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Not all business goals are financial

10 February 2021 / By RightWay

Most people who own a business, particularly SMEs, are looking for it to achieve the required level of sales, revenue, or profit for them to achieve what they want in life.

There are financial metrics around that but there are also non-financial metrics. Personal and business goals are inextricably linked – which is why at RightWay we always ask our customers what their non-financial goals are too, it helps us understand what they want to achieve from their business.

There can be a tendency in accountancy to advise around running a business off a budget. Often new customers will come to us and they’ve got a budget, but no clear strategy. That’s where good planning comes in, because your budget should not dictate your strategy, your strategy should be dictating your budget.

Planning gives clarity. Every business needs to have a clear vision of where it is going and what needs to be done to get there. Effective planning is about much more than simply finance. It’s about culture, innovation, working with your staff, and all the different things that go into your business. It’s about your financial goals and your non-financial ones at every stage of the life of your business. Often goals that are not financial, still have a financial outcome. They need to be built into business planning, but are often not addressed.

We’ve had start-up customers come to us with strong aspirations and a budget in place. The first thing we ask is what is the minimum they need to achieve for their personal living costs. Often they haven’t thought of that. The foundation of every business budget is that it should provide you with what you need to operate personally, establish that and then you can look at the levels for business growth.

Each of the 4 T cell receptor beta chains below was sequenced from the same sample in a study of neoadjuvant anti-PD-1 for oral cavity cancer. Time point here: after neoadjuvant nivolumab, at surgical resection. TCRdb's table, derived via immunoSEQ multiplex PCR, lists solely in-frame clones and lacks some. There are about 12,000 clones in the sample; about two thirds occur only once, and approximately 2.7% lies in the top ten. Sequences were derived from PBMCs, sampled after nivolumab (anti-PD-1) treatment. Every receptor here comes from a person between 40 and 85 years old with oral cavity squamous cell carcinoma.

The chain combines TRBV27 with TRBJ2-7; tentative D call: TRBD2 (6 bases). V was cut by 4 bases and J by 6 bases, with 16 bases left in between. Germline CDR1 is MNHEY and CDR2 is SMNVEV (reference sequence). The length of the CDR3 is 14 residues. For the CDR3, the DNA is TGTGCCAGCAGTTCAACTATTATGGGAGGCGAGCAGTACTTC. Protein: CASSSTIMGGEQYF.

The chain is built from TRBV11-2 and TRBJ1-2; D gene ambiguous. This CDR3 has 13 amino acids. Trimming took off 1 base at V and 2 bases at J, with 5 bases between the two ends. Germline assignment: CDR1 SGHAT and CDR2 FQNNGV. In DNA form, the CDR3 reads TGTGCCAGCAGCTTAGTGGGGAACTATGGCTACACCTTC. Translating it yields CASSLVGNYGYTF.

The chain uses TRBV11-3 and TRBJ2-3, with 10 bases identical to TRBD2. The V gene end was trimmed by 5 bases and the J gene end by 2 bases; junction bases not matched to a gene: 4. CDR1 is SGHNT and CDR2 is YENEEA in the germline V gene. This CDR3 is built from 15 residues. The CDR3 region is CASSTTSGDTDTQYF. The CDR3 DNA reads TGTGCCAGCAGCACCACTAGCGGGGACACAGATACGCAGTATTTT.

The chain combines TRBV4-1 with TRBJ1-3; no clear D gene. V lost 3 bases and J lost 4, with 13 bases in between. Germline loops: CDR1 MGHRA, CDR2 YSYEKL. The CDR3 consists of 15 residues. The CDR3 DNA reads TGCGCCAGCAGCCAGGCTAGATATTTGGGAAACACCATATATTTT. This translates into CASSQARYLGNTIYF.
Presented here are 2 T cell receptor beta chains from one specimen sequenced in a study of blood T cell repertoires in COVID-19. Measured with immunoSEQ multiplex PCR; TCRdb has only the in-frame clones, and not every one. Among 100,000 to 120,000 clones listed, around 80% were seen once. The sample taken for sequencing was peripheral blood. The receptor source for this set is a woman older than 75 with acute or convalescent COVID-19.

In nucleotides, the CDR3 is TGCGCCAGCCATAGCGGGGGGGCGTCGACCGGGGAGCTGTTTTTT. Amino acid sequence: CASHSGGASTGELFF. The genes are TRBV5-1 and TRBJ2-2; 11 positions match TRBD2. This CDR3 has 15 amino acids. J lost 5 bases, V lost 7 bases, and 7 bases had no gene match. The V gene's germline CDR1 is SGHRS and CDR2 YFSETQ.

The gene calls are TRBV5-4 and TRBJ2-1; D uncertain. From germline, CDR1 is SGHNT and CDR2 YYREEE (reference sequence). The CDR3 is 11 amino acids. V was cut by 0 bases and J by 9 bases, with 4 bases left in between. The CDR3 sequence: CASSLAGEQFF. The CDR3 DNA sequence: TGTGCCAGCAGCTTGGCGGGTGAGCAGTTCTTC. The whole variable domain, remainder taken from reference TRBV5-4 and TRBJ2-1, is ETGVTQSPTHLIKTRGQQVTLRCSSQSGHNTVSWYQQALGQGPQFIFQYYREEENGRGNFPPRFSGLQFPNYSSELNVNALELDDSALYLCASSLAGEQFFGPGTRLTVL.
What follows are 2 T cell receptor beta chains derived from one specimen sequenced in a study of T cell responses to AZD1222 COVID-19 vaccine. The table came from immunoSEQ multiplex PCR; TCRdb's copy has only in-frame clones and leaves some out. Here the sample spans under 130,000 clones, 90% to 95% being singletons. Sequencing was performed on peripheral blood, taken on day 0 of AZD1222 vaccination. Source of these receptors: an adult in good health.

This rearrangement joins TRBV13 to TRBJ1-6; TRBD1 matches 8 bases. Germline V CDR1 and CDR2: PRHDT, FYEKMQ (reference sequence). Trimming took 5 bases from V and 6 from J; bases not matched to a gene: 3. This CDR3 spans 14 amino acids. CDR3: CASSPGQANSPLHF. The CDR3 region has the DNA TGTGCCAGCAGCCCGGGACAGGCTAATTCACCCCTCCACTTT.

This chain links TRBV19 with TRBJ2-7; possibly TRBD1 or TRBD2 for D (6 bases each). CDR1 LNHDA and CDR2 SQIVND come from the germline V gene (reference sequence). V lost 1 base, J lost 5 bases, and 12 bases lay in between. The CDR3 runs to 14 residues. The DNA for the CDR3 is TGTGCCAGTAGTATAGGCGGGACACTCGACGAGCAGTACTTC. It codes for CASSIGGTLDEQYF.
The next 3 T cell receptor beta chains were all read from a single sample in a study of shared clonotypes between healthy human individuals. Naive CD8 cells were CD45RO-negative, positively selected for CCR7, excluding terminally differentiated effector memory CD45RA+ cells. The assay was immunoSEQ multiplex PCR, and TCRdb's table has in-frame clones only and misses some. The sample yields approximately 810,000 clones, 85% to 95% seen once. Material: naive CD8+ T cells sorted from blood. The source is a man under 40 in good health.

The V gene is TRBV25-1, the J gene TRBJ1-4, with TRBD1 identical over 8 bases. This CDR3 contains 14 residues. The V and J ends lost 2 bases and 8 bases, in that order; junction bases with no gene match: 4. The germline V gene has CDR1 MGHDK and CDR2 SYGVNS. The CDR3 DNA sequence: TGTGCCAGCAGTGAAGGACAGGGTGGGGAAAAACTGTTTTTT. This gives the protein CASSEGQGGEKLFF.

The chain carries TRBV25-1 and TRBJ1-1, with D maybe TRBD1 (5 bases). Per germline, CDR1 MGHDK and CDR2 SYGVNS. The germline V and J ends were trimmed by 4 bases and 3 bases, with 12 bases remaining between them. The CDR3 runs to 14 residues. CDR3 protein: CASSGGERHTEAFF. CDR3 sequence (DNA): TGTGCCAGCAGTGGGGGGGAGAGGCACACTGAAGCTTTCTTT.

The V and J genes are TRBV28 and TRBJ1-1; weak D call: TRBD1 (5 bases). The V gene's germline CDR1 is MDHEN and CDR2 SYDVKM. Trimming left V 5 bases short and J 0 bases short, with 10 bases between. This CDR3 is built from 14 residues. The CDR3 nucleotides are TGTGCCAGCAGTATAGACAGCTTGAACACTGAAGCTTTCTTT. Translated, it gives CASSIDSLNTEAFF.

We also have customers who are working 60+ hours a week and don’t have time to watch their kids playing sport, so their goal is to be able to achieve the balance to do that. Trade customers often tell us they want to work towards getting ‘off the tools’ because they don’t want to be doing physical work at 50. That means establishing goals and steps to get the business to a level that can sustain them being in a management role.

Succession or exit planning is another non-financial goal which is likely to have financial outcomes. Succession in particular can be very complex, and some business owners simply don’t address it. But that means decisions may need to be made in a short time frame, and may not be the best decisions for all parties involved. It is never too early to start planning your exit strategy. We are working with a farming couple in their early 40’s with young children, who are already building succession planning into their assets to ensure a smooth and fair transition in 15-20 years’ time.

Some people haven’t even considered an exit plan. We ask them what they plan to do with their business when they retire, and they say they will shut up shop. They see it as having served a purpose. But that is a business that has built up value. If you start planning your exit strategy in your 40’s, then you have many years to steadily take the steps to build it into an asset that will better facilitate your retirement.

Your business advisor should be talking with you about both your financial and your non-financial goals, and the steps you need to put in place for your business to achieve those. And if your advisors isn’t talking to you about that, then it’s time you raised it with them!

Have you read our other blog on business planning for 2021? Check out 'Business planning for 2021 – agility is our friend' here.

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